Neem Tree Press (2023) p/b 272pp £9.99 (ISBN 9781911107576)

This novel is the first of a trilogy, The House of Atreus, with Helen’s Judgement and Electra’s Furydue to follow. W. has clearly researched into both the history of the family of Atreus and the customs and way of life in the Mycenaean age as a springboard for this, her first novel. It is prefaced by a useful map of Bronze Age Greece and family trees of the Houses of Atreus, Troy and Aeacus; character lists of mortals and divinities appear as appendices. The novel itself is divided into three sections with Part 2 occupying by far the largest portion. The whole work is written in the first person, very imaginatively, through the voice of Clytemnestra herself.

The first paragraph of Part 1 takes the reader straight to the end of the novel: Clytemnestra is now in joint charge of Mycenae with Aegisthus while Agamemnon is fighting at Troy and she is determined to kill him on his return. From there we immediately return to her past and that of her family, with a graphic description of Thyestes being fed his sons by Atreus, a theme that recurs throughout the book: ‘Greasy globules scald his oesophagus. He belches…’.

We learn that Thyestes later took the throne from Atreus, and a young Clytemnestra was married to another of Thyestes’ sons, Tantalus, ruling Mycenae with him and bearing a son, Iphitus. Her happiness is destroyed by the arrival of Agamemnon, who ruthlessly butchers her husband and baby son and claims Mycenae and Clytemnestra for himself.  Menelaus and Aegisthus join the household and their kindness is constantly contrasted with Agamemnon’s heartless brutality. At the end of this part, Clytemnestra is pregnant with his child, the outcome of a single violent encounter.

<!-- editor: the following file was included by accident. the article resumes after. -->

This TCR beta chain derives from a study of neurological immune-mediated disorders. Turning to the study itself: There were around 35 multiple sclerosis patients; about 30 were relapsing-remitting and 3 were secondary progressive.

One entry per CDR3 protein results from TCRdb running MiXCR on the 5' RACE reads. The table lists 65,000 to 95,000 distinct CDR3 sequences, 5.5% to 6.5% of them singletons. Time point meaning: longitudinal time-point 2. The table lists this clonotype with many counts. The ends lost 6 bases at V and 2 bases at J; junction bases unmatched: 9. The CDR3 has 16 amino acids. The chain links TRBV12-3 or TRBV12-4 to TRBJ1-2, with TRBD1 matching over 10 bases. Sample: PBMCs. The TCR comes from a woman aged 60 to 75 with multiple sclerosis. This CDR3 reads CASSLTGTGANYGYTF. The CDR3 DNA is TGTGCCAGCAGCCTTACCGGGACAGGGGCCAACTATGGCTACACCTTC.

Part 2 describes in much explicit detail, Clytemnestra’s life with Agamemnon and the births and characters of their three children. Iphigenia, the first-born is sweet and charming; Electra is wild and wants to be a boy; Orestes is weak and feeble in comparison with the king’s older bastard son, Nicandros, an interesting addition to the traditional version. As throughout the novel there are elaborate descriptions of encounters, rituals, feasting, women’s clothing and make-up. Vivid imagery and epithets abound: speaking of the midwife, Clytemnestra says: ‘whose services I maintained to keep her fox-mouth shut…’ and of Agamemnon: ‘he swilled from his cup like a hound from a puddle…’. Aegisthus looms large as a friend and protector of Clytemnestra. Menelaus has now gone to Sparta where he has married Helen. In W.’s novel, Clytemnestra has no knowledge of this marriage, nor of the death of both her parents (apparently caused by the marriage) until much later. Paris, the Trojan prince, arrives in Mycenae and charms everyone, before moving on to visit Menelaus and Helen. His furtive return to Troy with Helen triggers Agamemnon to gather an Achaean army to attack that city and bring back his brother’s wife. He leaves Aegisthus in charge of Mycenae, with Clytemnestra and the children.

In the final section, Iphigenia is summoned to Aulis on the pretext of marriage to Achilles, but her mother eventually discovers that she was sacrificed there to obtain a fair wind to take the Achaeans to Troy. Clytemnestra and Aegisthus become very close and vow vengeance on Agamemnon whenever he returns.

This is a very modern novel and quite different in many ways to the accounts of myths and legends by ancient Greek writers, where things are often alluded to, rather than spelt out in detail. It tells similar stories, but adds a vast amount of description of every aspect of what domestic and other life might have been like at that time. No particulars are spared in the frequent depictions of sex and violence. It is not an easy read for the faint-hearted.

Marion Gibb